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Use technology to spark creativity

One of the slides technology guru Steve Dembo presented during the Education Technology Luncheon on Sunday at NSBA’s Annual Conference in Denver showed school board candidacy lawn signs.

His observation: These are probably the last direct communication that the community ever gets from the school board members.

The next slide featured Lin-Manuel Miranda from the Broadway hit “Hamilton.” Out of his mouth was a word balloon: “Who tells your story?”

Self-marketing is what’s missing, top to bottom, in school districts, said Dembo, a technology consultant who started as a kindergarten teacher.

The teachers he admires challenge kids to be creative, and the kids he admires are the ones who not only invent something but find a way to publicize and market their ideas. For instance, one teenager invented a lightweight sandbag that swells when exposed to water and can be reused after it dries up. He ended up on the “Ellen DeGeneres show.”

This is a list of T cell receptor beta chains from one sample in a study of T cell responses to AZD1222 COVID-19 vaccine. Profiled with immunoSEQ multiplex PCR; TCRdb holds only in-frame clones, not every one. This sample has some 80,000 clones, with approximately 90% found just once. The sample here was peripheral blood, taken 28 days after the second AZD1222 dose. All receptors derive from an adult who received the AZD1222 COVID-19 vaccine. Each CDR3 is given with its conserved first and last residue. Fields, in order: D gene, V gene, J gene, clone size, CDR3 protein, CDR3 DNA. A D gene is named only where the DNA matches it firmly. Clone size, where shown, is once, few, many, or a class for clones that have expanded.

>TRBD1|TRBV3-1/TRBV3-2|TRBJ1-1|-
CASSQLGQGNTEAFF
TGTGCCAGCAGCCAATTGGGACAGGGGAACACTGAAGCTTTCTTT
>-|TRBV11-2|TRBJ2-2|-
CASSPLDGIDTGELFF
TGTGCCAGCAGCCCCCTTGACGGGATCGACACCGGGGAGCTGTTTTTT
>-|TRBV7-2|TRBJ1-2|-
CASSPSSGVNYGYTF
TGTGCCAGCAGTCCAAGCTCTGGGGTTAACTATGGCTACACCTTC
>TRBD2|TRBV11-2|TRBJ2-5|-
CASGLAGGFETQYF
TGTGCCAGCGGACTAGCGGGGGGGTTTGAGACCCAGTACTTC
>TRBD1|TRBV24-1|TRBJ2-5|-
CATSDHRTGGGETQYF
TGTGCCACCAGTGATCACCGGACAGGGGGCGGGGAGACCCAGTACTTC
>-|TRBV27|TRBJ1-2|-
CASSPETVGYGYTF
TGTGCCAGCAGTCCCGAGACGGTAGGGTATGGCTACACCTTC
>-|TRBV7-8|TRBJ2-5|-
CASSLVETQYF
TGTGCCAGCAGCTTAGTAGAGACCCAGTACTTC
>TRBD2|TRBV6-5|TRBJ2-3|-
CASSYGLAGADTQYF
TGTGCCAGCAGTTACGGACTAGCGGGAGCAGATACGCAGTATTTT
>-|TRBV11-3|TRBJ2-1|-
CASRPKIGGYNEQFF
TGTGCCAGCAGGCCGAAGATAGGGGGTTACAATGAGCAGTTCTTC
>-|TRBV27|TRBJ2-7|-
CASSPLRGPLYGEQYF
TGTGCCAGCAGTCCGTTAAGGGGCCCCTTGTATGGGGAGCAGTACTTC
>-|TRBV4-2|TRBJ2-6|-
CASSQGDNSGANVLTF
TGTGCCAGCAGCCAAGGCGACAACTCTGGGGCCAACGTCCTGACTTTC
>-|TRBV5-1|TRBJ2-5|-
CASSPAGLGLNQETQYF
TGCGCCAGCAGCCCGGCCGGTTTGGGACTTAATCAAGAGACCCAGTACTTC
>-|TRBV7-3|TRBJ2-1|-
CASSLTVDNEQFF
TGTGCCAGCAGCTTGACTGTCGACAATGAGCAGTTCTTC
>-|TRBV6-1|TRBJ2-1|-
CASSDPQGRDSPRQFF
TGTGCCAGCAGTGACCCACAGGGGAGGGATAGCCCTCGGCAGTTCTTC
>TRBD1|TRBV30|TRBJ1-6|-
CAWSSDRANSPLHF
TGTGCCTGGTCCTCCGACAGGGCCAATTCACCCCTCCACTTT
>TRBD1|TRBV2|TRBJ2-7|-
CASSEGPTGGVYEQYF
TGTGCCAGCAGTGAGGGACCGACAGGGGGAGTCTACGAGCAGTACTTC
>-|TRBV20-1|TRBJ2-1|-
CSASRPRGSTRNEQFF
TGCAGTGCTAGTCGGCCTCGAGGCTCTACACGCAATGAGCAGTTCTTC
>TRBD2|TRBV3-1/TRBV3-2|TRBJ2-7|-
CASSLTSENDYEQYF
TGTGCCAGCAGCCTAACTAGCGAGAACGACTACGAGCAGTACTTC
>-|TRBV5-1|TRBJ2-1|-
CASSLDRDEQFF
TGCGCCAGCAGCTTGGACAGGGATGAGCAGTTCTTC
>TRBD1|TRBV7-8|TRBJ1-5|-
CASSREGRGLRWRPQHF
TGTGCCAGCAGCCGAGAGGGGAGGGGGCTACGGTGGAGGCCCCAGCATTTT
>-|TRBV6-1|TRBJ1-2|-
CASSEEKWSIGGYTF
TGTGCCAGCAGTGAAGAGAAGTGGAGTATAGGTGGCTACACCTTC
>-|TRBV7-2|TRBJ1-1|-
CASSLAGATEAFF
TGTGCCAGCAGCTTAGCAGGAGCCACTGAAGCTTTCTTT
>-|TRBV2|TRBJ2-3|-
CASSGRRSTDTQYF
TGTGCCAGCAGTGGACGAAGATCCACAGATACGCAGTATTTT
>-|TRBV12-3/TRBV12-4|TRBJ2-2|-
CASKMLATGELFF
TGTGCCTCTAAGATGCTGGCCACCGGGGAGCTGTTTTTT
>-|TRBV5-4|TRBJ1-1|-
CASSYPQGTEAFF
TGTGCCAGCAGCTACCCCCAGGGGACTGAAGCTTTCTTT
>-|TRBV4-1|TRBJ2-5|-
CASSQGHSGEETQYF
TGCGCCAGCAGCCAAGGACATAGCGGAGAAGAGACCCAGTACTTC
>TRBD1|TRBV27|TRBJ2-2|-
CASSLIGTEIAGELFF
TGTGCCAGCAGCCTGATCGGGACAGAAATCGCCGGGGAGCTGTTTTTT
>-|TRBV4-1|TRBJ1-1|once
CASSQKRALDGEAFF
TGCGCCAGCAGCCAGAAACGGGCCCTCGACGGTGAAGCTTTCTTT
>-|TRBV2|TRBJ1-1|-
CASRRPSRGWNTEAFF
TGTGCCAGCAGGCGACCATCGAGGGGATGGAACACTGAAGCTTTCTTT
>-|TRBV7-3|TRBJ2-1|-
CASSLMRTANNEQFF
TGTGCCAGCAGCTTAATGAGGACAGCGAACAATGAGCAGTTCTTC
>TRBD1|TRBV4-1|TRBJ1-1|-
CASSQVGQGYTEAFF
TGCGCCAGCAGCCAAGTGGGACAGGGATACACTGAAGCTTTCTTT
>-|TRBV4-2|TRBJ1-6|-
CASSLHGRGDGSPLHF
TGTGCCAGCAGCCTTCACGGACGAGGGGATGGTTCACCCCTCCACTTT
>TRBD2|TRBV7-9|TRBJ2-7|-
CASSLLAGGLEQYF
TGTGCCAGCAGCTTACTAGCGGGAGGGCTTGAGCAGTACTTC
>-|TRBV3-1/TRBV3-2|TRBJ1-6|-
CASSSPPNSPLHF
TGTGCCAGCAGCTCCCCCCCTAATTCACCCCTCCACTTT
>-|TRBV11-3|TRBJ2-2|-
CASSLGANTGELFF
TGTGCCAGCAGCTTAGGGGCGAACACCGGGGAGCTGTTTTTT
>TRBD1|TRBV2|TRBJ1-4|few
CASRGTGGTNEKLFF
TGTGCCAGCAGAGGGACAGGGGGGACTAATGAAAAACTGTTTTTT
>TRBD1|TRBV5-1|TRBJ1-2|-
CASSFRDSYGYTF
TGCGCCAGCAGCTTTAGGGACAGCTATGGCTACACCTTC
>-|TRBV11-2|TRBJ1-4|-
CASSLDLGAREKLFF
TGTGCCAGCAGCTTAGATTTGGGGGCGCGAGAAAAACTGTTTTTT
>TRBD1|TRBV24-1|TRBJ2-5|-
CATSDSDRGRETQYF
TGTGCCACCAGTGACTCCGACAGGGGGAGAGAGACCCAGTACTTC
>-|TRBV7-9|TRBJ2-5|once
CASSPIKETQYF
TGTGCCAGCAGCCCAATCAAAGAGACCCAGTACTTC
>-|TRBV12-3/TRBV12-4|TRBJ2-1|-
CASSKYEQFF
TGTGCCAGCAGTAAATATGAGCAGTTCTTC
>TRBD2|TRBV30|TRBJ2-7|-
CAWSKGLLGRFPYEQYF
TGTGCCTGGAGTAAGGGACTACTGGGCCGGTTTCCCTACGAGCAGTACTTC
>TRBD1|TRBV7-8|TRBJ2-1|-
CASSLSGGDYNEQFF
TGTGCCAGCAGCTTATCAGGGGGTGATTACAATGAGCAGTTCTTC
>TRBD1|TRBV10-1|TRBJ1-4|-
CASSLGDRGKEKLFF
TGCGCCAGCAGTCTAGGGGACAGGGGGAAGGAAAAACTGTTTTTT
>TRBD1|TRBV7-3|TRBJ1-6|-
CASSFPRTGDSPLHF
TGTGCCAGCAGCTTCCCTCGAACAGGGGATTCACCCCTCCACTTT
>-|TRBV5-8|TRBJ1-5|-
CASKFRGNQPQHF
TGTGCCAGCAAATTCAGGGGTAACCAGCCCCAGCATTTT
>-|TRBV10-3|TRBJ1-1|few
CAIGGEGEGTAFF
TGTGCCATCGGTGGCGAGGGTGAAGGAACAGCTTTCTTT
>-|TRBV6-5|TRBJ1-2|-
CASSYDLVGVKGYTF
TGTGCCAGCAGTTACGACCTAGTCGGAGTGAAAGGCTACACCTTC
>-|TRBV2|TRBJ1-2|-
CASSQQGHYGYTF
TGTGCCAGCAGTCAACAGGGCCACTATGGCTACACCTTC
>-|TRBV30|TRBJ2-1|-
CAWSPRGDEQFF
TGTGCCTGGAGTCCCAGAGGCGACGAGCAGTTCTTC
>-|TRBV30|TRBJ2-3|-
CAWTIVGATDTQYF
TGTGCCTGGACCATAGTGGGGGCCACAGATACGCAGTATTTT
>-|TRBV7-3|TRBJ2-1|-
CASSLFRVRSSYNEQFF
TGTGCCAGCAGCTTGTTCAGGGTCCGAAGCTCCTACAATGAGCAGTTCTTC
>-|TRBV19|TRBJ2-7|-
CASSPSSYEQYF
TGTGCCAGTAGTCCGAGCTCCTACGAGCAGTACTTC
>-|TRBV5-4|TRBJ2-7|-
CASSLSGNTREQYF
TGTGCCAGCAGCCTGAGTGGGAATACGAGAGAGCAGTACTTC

Too many children have been acculturated to a paint-by-numbers approach to education, he said. It’s not what employers want; they want people who can think and create something new. He thinks teaching is only effective if it inspires children to be creative.

It doesn’t matter if the student’s product isn’t terrific. There is a big difference between “doing something and doing nothing,” he said.

And don’t underestimate the value of game-based learning, he said.

“The worst thing a kid can say about homework is it’s too hard. The worst thing a kid can say about a game is it’s too easy,” he said. “They want to be challenged. They want to dig deeper.”

He recommended the book “Deeper Learning” by Monica Martinez, which describes schools where teachers are “learning designers” and students are “active learners.”

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